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Investigating Odronextamab for R/R FL and DLBCL in the ELM-2 Study With Sabarish Ayyappan, MD

At the 2023 American Society of Hematology (ASH) Annual Meeting, Oncology Data Advisor sat down with Sabarish Ayyappan, MD, the Director of Hematological Malignancies at the City of Hope Cancer Center, to discuss the ELM-2 study which investigated odronextamab for relapsed/refractory (R/R) follicular lymphoma (FL) and diffuse large B-cell lymphoma (DLBCL).  

Oncology Data Advisor: Welcome to Oncology Data Advisor, I'm Keira Smith, and today we're recording here at the ASH Annual Meeting. I'm joined by Dr. Sabarish Ayyappan. Thanks so much for coming on today.

Sabarish Ayyappan, MD: Thank you, Keira. I'm Sabarish Ayyappan. I'm the Director of Hematological Malignancies at the City of Hope Cancer Center in Atlanta, and an Associate Professor of Medicine as well in the City of Hope Cancer Center.

Oncology Data Advisor: Awesome. Happy to speak with you. Today, we're talking about your presentation on the final analysis of the phase 2 ELM-2 study of odronextamab in patients with relapsed/refractory diffuse large B-cell lymphoma. For background, would you like to tell us a little bit about odronextamab, its mechanism of action, and how it's been used in hematology so far?

Dr. Ayyappan: As you know, diffuse large B-cell lymphoma is a potentially curable cancer, but about 40% of patients could relapse, and we have chimeric antigen receptor (CAR) T-cell therapies that have been approved for treatment of refractory diffuse large B-cell lymphoma. But a lot of patients could still relapse or do not respond to CAR T-cell therapy, and there's an unmet need for newer treatments for this disease.

In that space, we have the novel class of drugs called bispecific antibodies that bind to the T-cell and the CD3 and the cancer cell and the CD20. Odronextamab is a human IgG4 bispecific antibody that binds to CD3 and CD20, and it has shown in preclinical models to be effective in lymphoma. And we have some preliminary data from the ELM-1 study where patients post–CAR T were treated with odronextamab and had good responses. We also had some interim data on the efficacy of the odronextamab in the phase 2 ELM-2 study.

Oncology Data Advisor: Awesome. What did the ELM-2 study investigate and what results did you find?

Dr. Ayyappan: So, the ELM-2 study was a phase 2 study that enrolled patients with relapsed and refractory non-Hodgkin's lymphoma, of which relapsed and refractory diffuse large B-cell lymphoma was a cohort. It included patients who are refractory to treatment with more than two lines of therapy, including an anti-CD20 antibody and alkylator. The study was open in 14 countries and enrolled patients from March 2020 to May 2022. We presented the data on the efficacy and the safety in 127 patients during this ASH Meeting.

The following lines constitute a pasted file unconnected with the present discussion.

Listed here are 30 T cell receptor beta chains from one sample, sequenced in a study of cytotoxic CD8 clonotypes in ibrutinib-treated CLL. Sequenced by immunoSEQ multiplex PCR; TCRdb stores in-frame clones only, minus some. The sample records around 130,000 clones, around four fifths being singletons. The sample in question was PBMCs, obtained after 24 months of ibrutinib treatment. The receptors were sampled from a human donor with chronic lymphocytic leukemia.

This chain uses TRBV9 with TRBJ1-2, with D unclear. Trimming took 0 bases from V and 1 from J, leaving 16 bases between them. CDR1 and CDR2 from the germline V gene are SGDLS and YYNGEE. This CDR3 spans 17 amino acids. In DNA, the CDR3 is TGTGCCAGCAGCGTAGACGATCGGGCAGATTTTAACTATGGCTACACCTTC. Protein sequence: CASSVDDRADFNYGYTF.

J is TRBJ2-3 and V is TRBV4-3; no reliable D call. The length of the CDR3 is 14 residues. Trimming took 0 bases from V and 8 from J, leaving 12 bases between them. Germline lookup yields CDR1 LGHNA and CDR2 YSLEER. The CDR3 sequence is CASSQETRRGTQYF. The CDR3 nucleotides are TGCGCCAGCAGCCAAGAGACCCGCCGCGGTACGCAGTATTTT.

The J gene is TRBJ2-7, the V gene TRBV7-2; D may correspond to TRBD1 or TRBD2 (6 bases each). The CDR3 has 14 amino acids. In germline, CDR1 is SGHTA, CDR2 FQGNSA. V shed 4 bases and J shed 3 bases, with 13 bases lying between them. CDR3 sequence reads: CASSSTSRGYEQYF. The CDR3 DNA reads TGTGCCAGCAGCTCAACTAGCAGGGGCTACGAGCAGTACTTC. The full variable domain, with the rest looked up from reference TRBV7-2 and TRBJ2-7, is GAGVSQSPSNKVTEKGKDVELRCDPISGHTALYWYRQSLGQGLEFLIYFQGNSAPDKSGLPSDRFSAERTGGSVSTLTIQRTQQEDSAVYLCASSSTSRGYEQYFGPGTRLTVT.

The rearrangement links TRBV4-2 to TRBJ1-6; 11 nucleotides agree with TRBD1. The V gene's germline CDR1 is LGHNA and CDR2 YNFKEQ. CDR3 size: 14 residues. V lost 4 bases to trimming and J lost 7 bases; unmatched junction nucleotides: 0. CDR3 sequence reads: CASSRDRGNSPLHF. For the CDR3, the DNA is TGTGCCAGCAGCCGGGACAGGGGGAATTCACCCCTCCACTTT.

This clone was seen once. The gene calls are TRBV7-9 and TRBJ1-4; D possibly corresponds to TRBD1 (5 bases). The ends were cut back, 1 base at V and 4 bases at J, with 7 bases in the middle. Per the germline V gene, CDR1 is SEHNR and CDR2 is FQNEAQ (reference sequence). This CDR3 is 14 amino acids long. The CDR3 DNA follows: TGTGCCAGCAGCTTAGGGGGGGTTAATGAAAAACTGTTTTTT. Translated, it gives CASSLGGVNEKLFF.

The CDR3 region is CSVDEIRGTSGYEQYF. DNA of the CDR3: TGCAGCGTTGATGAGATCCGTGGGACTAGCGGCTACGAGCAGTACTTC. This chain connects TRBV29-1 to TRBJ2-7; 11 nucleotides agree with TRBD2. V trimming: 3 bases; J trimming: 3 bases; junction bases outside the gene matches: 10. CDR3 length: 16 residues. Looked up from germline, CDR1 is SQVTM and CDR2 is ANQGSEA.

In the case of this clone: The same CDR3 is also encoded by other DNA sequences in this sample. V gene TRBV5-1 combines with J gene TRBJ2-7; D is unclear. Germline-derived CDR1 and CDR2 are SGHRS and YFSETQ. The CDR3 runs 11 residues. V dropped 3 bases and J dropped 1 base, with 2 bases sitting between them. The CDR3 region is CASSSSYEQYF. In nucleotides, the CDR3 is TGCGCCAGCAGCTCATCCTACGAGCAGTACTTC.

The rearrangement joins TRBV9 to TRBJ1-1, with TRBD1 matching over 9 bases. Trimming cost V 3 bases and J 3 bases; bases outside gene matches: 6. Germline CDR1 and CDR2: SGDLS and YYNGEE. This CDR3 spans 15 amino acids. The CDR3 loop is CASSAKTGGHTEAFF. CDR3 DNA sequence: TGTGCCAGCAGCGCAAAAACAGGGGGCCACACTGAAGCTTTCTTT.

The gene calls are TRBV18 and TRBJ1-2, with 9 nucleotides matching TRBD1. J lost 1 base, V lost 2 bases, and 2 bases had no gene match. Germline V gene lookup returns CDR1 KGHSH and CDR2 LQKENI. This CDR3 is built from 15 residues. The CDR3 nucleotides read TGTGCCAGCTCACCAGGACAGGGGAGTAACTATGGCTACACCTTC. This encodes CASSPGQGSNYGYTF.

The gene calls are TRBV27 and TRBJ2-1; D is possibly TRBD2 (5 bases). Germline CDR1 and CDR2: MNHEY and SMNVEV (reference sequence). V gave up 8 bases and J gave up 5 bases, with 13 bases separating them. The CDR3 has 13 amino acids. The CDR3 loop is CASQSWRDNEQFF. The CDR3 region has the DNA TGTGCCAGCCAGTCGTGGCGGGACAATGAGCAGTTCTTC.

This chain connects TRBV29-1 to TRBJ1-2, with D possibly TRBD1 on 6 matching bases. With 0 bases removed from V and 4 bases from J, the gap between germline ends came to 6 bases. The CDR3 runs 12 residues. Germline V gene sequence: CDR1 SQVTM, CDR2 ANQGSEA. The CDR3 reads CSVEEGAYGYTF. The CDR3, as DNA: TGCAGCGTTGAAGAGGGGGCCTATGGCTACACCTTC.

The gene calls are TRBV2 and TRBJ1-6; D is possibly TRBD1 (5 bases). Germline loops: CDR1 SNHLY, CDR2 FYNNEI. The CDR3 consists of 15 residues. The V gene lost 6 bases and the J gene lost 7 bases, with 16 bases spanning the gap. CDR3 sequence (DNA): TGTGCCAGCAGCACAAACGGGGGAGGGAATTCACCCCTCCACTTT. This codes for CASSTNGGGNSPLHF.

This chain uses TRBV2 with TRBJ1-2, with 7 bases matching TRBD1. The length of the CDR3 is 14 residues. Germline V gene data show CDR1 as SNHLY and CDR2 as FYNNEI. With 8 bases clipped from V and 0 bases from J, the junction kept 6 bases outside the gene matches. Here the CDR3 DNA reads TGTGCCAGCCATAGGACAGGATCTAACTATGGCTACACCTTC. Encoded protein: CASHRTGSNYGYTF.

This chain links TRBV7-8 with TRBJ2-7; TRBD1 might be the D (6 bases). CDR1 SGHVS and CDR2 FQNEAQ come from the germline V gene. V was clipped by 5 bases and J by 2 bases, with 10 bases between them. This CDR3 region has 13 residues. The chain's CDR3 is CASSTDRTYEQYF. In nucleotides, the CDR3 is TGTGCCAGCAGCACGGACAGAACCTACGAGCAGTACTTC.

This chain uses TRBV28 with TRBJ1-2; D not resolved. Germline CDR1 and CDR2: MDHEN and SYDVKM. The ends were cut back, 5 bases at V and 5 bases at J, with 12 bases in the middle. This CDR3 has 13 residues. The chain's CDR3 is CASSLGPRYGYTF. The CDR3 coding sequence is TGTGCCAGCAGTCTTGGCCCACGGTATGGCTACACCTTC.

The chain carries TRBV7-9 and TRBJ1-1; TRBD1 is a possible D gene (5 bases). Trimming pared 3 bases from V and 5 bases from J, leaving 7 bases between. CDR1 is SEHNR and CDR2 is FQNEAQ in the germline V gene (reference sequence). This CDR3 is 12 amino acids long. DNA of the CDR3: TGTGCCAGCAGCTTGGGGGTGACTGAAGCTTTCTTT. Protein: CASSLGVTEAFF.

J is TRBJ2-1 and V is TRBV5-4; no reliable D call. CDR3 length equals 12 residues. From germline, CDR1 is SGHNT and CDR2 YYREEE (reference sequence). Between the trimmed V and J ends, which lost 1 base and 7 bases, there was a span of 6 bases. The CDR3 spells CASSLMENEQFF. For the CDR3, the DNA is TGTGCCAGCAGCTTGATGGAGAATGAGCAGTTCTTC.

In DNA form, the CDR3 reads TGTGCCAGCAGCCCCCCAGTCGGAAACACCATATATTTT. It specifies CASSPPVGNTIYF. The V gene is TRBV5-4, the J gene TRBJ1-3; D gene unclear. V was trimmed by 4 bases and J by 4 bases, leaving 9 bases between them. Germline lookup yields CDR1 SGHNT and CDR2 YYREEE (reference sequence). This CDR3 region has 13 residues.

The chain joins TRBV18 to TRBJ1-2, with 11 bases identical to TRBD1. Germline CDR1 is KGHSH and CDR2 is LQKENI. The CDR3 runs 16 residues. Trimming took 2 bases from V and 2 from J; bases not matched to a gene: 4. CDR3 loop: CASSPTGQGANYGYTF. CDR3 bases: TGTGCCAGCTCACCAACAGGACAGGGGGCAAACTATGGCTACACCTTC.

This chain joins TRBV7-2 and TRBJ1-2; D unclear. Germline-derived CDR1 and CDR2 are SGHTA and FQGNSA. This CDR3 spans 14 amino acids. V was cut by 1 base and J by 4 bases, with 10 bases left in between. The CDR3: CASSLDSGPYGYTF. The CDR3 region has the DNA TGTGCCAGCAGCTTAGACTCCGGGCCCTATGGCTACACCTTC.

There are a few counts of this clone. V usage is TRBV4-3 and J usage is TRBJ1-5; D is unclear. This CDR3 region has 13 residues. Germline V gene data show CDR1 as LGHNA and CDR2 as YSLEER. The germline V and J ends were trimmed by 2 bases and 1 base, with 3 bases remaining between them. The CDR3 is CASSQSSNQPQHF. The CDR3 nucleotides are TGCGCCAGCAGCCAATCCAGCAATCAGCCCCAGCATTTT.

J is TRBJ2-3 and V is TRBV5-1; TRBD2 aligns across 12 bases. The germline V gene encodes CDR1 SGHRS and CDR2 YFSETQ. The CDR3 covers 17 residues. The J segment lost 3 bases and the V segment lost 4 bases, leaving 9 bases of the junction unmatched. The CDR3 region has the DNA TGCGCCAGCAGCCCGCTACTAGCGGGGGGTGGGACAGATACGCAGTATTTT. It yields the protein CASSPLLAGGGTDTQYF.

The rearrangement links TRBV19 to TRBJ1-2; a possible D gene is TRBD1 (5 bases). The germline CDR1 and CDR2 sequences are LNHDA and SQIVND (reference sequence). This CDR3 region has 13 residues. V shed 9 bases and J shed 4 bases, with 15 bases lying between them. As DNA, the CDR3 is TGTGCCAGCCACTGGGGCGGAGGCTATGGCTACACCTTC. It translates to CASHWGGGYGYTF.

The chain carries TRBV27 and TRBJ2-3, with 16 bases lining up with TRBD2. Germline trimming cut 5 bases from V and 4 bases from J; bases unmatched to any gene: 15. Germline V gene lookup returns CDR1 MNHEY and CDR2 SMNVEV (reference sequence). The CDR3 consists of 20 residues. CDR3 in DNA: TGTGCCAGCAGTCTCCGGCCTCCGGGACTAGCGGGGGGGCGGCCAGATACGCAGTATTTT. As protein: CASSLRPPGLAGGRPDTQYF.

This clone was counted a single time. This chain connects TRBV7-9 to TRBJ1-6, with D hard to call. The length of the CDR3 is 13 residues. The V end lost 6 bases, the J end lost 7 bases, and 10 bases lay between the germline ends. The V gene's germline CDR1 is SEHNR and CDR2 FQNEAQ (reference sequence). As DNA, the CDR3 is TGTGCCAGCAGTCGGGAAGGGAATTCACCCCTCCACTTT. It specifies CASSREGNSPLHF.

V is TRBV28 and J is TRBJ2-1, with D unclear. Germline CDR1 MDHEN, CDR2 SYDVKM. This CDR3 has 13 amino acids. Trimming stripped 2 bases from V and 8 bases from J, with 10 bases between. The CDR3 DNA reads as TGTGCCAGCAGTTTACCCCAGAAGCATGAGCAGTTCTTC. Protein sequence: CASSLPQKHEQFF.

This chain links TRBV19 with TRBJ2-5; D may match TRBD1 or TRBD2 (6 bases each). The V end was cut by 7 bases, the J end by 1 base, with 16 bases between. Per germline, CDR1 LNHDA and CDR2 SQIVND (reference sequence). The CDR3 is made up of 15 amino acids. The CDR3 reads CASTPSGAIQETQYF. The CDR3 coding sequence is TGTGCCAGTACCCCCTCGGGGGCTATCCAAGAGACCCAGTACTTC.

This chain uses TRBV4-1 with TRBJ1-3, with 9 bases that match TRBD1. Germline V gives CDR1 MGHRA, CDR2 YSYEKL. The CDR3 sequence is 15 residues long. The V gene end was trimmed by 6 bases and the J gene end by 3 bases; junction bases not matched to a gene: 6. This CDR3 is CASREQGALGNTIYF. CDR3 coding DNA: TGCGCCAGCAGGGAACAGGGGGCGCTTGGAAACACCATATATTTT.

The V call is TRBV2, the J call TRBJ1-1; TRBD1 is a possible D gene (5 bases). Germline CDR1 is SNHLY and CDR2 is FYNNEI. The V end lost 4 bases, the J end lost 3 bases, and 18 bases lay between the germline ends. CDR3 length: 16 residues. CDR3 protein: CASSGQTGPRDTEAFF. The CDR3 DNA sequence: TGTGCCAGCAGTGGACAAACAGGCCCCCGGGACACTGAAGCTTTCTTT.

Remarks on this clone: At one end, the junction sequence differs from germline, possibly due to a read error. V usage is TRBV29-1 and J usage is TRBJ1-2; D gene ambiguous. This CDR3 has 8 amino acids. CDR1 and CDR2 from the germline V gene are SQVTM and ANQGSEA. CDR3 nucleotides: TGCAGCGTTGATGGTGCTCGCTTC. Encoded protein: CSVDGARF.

The baseline characteristics of these patients were having some high-risk features, including the double-hit and the transformed lymphomas. There were also some older patients, aged greater than 75 years, on the study.

To mitigate the side effect called cytokine release syndrome, there was a step-up dosing for the odronextamab, and initially it was a 1 mg/20 mg dosing. However, to reduce the rates of cytokine release syndrome, there was an extra step added and it was at 0.7 mg, followed by the 4 mg, then a 20 mg dose, finally achieving the intended dose of 160 mg. That way, we were able to reduce the side effects of cytokine release syndrome when the patients were getting started with treatment.

As far as looking at the data that we presented today and looking at the efficacy of the drug, the overall response rate was about 51%, including 32% of patients who had complete response. And the other exciting thing from the efficacy that we had seen was that most of the responses were durable with a duration of complete response up to 18 months. When you look at the 24-month complete response rate, it was at 47.2%. And in patients with difficult-to-treat options, this is very exciting news that we have a medication that could work and is durable in its responses.

Oncology Data Advisor: Absolutely, it's very exciting. So, what are the next steps for odronextamab?

Dr. Ayyappan: In terms of the next steps, there are all the clinical trials underway where we are bringing the odronextamab in earlier lines of therapy, because this was initially studied only in patients in the relapsed and refractory setting. We think the T-cell fitness may be of importance. To improve on the efficacy, this is going to be studied in earlier lines of treatment, in combination with chemotherapy, and also in the relapsed and refractory setting in combination with other efficacious agents. But the combination could add to the efficacy and possibly help all these patients.

Oncology Data Advisor: Awesome. Well, thank you so much for talking about this research today. It was wonderful to hear about the trial. We look forward to seeing the future of odronextamab, as well.

Dr. Ayyappan: Thank you.

About Dr. Ayyappan

Sabarish Ayyappan, MD, is the Director of Hematological Malignancies and an Assistant Professor of Medicine at the City of Hope Cancer Center in Atlanta, Georgia. Dr. Ayyappan's clinical and research interest revolve around hematologic malignancies, and he is an active participant and leader in studies investigating novel therapies.

For More Information

Ayyappan S, Kim W, Kim T, et al (2023). Final analysis of the phase 2 ELM-2sStudy: odronextamab in patients with relapsed/refractory (R/R) diffuse large B-cell lymphoma (DLBCL). Presented at: 2023 American Society of Hematology Annual Meeting. Abstract 436. Available at:

Transcript edited for clarity. Any views expressed above are the speaker's own and do not necessarily reflect those of Oncology Data Advisor. 

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